“Part of the purpose of the carnival is to help the students with their communication skills as scientists,” Herzog says. The Science Center provides a workshop on talking to the public. The students go to the center and watch professionals at work, and they practice their exhibits with local teens before they get out in front of the public formally.
“The Science Center has done a really nice job helping us understand how to capture and keep the public’s attention,” he says. “Understanding your audience is the first step. Our students are told to think of the audience as a typical 10-year-old with an attention span of about four minutes.”
The exhibit is actually more sophisticated than that implies, however. When visitors enter the room they are given a brain map and encouraged to get stickers at each landmark on the map, which moves them through brain science all the way from the cellular level to the behavioral level.
The experience can be transformative for the graduate students. Some of them actually have modified their theses topics because of the outreach work, Herzog says. They see what interests people or they discover questions that seem more compelling in talking about their exhibits.
“It’s the neatest experience,” says Melanie Bauer, a third-year psychology graduate student who last year took over as the student facilitator for CCSN outreach. “In fact, I’m probably going to be doing my dissertation research on informal science communication, evaluating this program to see how effective it is.”
But the main goal of outreach is to engage kids with science. Herzog gives five motivators he uses to recruit WUSTL students for public outreach. One is that the United States ranks 27th in the world in the number of students receiving bachelor’s degrees in the sciences, engineering and math.
Another is the state of the St. Louis public schools. Ninety percent of the students in those schools, which were unaccredited from 2007 until this fall, have science skills rated basic or below basic on national tests.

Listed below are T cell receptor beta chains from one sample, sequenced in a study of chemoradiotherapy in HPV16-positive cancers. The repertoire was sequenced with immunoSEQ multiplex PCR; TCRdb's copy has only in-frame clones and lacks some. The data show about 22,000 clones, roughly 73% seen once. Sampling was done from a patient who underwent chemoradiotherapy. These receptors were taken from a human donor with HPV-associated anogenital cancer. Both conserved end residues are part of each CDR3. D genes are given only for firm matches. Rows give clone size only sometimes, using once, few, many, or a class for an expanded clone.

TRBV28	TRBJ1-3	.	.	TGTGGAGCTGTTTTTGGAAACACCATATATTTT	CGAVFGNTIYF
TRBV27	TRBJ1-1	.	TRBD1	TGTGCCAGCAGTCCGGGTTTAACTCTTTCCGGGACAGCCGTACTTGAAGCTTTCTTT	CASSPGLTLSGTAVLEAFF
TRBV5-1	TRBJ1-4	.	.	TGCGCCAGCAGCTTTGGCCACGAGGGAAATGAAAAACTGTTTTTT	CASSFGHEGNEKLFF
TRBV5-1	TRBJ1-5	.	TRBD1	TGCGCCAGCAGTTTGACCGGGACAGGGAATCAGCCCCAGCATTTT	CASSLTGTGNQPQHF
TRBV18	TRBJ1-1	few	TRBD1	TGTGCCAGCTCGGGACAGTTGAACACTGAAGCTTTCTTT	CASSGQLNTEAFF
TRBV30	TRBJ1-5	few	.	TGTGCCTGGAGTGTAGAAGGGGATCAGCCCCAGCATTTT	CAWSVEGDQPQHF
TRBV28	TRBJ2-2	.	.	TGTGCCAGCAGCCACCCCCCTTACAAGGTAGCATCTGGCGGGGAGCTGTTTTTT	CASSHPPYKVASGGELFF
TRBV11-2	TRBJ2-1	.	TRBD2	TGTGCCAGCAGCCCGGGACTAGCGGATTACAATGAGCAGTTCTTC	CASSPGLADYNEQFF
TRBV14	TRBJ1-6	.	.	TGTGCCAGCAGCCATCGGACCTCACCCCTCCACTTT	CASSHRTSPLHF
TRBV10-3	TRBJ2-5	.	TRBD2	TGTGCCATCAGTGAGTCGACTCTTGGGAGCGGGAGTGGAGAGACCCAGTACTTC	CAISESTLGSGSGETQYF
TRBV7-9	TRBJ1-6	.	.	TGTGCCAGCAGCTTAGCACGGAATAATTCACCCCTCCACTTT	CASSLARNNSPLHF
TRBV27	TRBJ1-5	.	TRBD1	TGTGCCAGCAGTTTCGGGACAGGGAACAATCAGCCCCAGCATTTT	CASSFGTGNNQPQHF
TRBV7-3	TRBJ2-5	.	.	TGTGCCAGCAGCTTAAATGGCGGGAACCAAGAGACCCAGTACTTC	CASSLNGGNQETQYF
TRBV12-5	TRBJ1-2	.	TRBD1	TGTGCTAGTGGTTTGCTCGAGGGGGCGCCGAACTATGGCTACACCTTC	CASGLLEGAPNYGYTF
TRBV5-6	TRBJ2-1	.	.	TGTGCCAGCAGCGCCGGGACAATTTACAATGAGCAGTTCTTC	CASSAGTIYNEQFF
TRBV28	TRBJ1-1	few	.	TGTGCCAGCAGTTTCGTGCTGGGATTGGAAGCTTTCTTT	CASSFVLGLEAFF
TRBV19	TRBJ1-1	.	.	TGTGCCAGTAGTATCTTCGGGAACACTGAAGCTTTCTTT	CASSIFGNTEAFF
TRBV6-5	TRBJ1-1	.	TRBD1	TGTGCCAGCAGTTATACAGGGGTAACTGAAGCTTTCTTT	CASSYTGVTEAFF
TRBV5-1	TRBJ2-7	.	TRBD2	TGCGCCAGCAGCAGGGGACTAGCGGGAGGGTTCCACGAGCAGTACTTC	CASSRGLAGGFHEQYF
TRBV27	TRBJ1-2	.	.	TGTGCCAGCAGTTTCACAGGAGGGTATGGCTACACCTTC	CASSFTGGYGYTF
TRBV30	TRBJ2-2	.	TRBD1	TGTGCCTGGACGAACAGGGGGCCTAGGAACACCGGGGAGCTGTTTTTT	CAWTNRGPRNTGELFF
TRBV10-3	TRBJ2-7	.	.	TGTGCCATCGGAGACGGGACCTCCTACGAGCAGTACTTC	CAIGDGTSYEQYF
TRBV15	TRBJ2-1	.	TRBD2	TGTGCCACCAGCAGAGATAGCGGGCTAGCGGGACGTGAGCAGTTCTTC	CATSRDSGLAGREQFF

It turns out that informal science is the most effective way to get people interested in science, Herzog says. When asked, people often say it was Bill Nye, the Science Guy, or Mythbusters that first piqued their interest.
Jeffrey Gamble, a second-year graduate student in biomedical engineering studying brain plasticity who will be exhibiting at the carnival this year, admits he watched Bill Nye as a kid.
“All the kids who come to our exhibits leave with information about how they can get paid to do summer research at Washington University and elsewhere in St. Louis,” Herzog says. “For example, we give pamphlets about Washington University’s Young Scientist Program to any kid who’s interested, because you never know where that pamphlet is going to go.”
YES teens and the St. Louis Brain Bee
The ABC students also go to the Science Center on Saturdays to meet with a group of teenagers called YES teens, a group of low-income St. Louis kids dedicated to going to college.
Roughly 40 of the 250 YES teens (YES stands for Youth Exploring Science) are in the neuroscience group, and the ABC students help them prepare for a competition called the Brain Bee that is held in February. The St. Louis Brain Bee winner goes on to a national brain bee and the winner of the national bee goes to an international bee.
“We’ve been helping with YES teens for three years,” Herzog says. “Two years ago, our local winner took ninth at the national bee and won the national spelling bee. As she prepares her college applications, she says she wants to study neuroscience. Last year, our local winner did well in the national competition and then matriculated at Princeton. So we feel we’ve been able to give these kids a valuable experience that shapes their lives,” he says.
The ABC students show their brain carnival exhibits to the YES teens and the teens give them feedback about what works and what doesn’t work. That helps the ABC students, Herzog says, but it also empowers the YES teens because they understand what’s going on, and they can give our students useful feedback.
Gamble has yet to take his exhibit out for a spin, but says he has enjoyed working with the YES teens. “A lot of my friends are outside of science, so I know there is a huge gap between what’s actually happening in science and the public’s understanding of what’s happening,” says Gamble, who often finds himself in the role of a one-man ‘Mythbuster.’ I like the opportunity to talk to kids, not just to bridge the gap in understanding, but also to get kids excited about science. I think both of those are great things.”
Incidentally, Bill Nye is currently at work on a documentary series on the neuroscience of childhood development.
CCSN outreach is funded by a National Science Foundation Integrative Graduate Education and Research Traineeship (IGERT) grant.